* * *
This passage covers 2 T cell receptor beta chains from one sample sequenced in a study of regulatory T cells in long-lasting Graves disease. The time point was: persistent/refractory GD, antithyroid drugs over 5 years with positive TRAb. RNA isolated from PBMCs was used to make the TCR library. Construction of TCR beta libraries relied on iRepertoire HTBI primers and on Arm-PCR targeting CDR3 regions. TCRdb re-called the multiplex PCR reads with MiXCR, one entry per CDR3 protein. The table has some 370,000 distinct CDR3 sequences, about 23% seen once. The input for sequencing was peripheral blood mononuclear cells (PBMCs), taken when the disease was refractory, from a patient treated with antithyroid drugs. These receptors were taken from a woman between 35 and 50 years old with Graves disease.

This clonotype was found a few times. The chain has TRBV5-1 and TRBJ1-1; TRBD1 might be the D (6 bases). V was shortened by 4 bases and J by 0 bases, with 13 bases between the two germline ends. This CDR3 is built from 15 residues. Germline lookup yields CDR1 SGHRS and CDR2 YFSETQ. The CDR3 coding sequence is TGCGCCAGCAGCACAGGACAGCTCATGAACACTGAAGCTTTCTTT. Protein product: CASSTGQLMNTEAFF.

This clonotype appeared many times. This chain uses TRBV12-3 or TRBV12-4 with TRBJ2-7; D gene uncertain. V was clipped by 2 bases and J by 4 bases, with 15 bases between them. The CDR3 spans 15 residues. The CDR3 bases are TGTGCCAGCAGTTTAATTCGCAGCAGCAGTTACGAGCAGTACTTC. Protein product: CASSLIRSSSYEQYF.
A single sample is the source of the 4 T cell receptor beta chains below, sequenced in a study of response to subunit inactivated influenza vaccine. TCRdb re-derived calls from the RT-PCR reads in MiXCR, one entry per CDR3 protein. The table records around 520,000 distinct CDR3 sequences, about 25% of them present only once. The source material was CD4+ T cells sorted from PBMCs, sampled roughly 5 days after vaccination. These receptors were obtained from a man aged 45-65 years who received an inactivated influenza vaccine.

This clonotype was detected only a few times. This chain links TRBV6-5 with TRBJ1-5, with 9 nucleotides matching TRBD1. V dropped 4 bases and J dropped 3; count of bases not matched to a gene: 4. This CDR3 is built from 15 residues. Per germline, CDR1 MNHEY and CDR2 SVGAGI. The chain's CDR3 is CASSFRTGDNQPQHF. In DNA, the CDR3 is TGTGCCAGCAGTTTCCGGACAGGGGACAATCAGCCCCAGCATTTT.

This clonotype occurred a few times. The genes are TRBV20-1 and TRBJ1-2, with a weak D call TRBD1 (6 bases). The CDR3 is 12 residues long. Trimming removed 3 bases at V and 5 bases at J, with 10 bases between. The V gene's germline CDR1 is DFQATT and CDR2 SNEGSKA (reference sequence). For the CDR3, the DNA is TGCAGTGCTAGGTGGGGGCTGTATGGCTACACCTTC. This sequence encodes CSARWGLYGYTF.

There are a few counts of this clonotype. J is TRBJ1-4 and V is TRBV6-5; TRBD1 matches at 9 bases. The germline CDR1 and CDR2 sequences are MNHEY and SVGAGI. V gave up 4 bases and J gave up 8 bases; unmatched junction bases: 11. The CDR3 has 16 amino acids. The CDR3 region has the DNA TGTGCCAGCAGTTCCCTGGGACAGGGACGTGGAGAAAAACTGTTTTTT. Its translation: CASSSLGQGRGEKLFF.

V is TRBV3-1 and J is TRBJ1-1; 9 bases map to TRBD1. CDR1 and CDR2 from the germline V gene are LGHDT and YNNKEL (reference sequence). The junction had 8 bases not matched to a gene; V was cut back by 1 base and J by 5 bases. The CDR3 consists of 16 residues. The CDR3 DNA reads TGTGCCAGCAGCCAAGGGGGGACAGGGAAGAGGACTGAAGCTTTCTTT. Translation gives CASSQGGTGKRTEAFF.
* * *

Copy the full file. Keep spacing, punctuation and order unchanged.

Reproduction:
This passage covers 2 T cell receptor beta chains from one sample sequenced in a study of regulatory T cells in long-lasting Graves disease. The time point was: persistent/refractory GD, antithyroid drugs over 5 years with positive TRAb. RNA isolated from PBMCs was used to make the TCR library. Construction of TCR beta libraries relied on iRepertoire HTBI primers and on Arm-PCR targeting CDR3 regions. TCRdb re-called the multiplex PCR reads with MiXCR, one entry per CDR3 protein. The table has some 370,000 distinct CDR3 sequences, about 23% seen once. The input for sequencing was peripheral blood mononuclear cells (PBMCs), taken when the disease was refractory, from a patient treated with antithyroid drugs. These receptors were taken from a woman between 35 and 50 years old with Graves disease.

This clonotype was found a few times. The chain has TRBV5-1 and TRBJ1-1; TRBD1 might be the D (6 bases). V was shortened by 4 bases and J by 0 bases, with 13 bases between the two germline ends. This CDR3 is built from 15 residues. Germline lookup yields CDR1 SGHRS and CDR2 YFSETQ. The CDR3 coding sequence is TGCGCCAGCAGCACAGGACAGCTCATGAACACTGAAGCTTTCTTT. Protein product: CASSTGQLMNTEAFF.

This clonotype appeared many times. This chain uses TRBV12-3 or TRBV12-4 with TRBJ2-7; D gene uncertain. V was clipped by 2 bases and J by 4 bases, with 15 bases between them. The CDR3 spans 15 residues. The CDR3 bases are TGTGCCAGCAGTTTAATTCGCAGCAGCAGTTACGAGCAGTACTTC. Protein product: CASSLIRSSSYEQYF.
A single sample is the source of the 4 T cell receptor beta chains below, sequenced in a study of response to subunit inactivated influenza vaccine. TCRdb re-derived calls from the RT-PCR reads in MiXCR, one entry per CDR3 protein. The table records around 520,000 distinct CDR3 sequences, about 25% of them present only once. The source material was CD4+ T cells sorted from PBMCs, sampled roughly 5 days after vaccination. These receptors were obtained from a man aged 45-65 years who received an inactivated influenza vaccine.

This clonotype was detected only a few times. This chain links TRBV6-5 with TRBJ1-5, with 9 nucleotides matching TRBD1. V dropped 4 bases and J dropped 3; count of bases not matched to a gene: 4. This CDR3 is built from 15 residues. Per germline, CDR1 MNHEY and CDR2 SVGAGI. The chain's CDR3 is CASSFRTGDNQPQHF. In DNA, the CDR3 is TGTGCCAGCAGTTTCCGGACAGGGGACAATCAGCCCCAGCATTTT.

This clonotype occurred a few times. The genes are TRBV20-1 and TRBJ1-2, with a weak D call TRBD1 (6 bases). The CDR3 is 12 residues long. Trimming removed 3 bases at V and 5 bases at J, with 10 bases between. The V gene's germline CDR1 is DFQATT and CDR2 SNEGSKA (reference sequence). For the CDR3, the DNA is TGCAGTGCTAGGTGGGGGCTGTATGGCTACACCTTC. This sequence encodes CSARWGLYGYTF.

There are a few counts of this clonotype. J is TRBJ1-4 and V is TRBV6-5; TRBD1 matches at 9 bases. The germline CDR1 and CDR2 sequences are MNHEY and SVGAGI. V gave up 4 bases and J gave up 8 bases; unmatched junction bases: 11. The CDR3 has 16 amino acids. The CDR3 region has the DNA TGTGCCAGCAGTTCCCTGGGACAGGGACGTGGAGAAAAACTGTTTTTT. Its translation: CASSSLGQGRGEKLFF.

V is TRBV3-1 and J is TRBJ1-1; 9 bases map to TRBD1. CDR1 and CDR2 from the germline V gene are LGHDT and YNNKEL (reference sequence). The junction had 8 bases not matched to a gene; V was cut back by 1 base and J by 5 bases. The CDR3 consists of 16 residues. The CDR3 DNA reads TGTGCCAGCAGCCAAGGGGGGACAGGGAAGAGGACTGAAGCTTTCTTT. Translation gives CASSQGGTGKRTEAFF.